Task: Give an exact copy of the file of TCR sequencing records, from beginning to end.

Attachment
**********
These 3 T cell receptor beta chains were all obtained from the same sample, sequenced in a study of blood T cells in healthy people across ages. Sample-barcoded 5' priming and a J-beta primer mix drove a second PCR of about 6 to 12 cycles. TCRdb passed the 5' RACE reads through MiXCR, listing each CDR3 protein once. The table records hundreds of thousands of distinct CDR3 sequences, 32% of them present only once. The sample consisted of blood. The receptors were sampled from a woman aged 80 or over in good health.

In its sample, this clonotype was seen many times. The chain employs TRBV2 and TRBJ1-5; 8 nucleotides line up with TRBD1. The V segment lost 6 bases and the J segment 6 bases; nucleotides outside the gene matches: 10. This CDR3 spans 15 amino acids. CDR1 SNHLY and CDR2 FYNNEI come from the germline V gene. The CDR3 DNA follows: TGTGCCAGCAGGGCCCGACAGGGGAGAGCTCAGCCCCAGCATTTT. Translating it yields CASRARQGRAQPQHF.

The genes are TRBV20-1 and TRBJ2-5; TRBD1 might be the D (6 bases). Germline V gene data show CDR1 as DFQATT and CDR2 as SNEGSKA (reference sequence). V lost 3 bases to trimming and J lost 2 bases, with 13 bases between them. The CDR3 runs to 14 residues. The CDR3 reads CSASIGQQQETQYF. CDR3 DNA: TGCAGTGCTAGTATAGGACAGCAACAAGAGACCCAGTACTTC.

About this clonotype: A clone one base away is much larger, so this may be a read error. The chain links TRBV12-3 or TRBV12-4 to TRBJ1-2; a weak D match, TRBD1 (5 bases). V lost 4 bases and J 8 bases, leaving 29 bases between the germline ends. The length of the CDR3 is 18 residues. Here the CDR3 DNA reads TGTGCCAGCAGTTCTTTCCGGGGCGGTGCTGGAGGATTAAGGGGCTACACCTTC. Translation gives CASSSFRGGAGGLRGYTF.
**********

These 3 T cell receptor beta chains were all obtained from the same sample, sequenced in a study of blood T cells in healthy people across ages. Sample-barcoded 5' priming and a J-beta primer mix drove a second PCR of about 6 to 12 cycles. TCRdb passed the 5' RACE reads through MiXCR, listing each CDR3 protein once. The table records hundreds of thousands of distinct CDR3 sequences, 32% of them present only once. The sample consisted of blood. The receptors were sampled from a woman aged 80 or over in good health.

In its sample, this clonotype was seen many times. The chain employs TRBV2 and TRBJ1-5; 8 nucleotides line up with TRBD1. The V segment lost 6 bases and the J segment 6 bases; nucleotides outside the gene matches: 10. This CDR3 spans 15 amino acids. CDR1 SNHLY and CDR2 FYNNEI come from the germline V gene. The CDR3 DNA follows: TGTGCCAGCAGGGCCCGACAGGGGAGAGCTCAGCCCCAGCATTTT. Translating it yields CASRARQGRAQPQHF.

The genes are TRBV20-1 and TRBJ2-5; TRBD1 might be the D (6 bases). Germline V gene data show CDR1 as DFQATT and CDR2 as SNEGSKA (reference sequence). V lost 3 bases to trimming and J lost 2 bases, with 13 bases between them. The CDR3 runs to 14 residues. The CDR3 reads CSASIGQQQETQYF. CDR3 DNA: TGCAGTGCTAGTATAGGACAGCAACAAGAGACCCAGTACTTC.

About this clonotype: A clone one base away is much larger, so this may be a read error. The chain links TRBV12-3 or TRBV12-4 to TRBJ1-2; a weak D match, TRBD1 (5 bases). V lost 4 bases and J 8 bases, leaving 29 bases between the germline ends. The length of the CDR3 is 18 residues. Here the CDR3 DNA reads TGTGCCAGCAGTTCTTTCCGGGGCGGTGCTGGAGGATTAAGGGGCTACACCTTC. Translation gives CASSSFRGGAGGLRGYTF.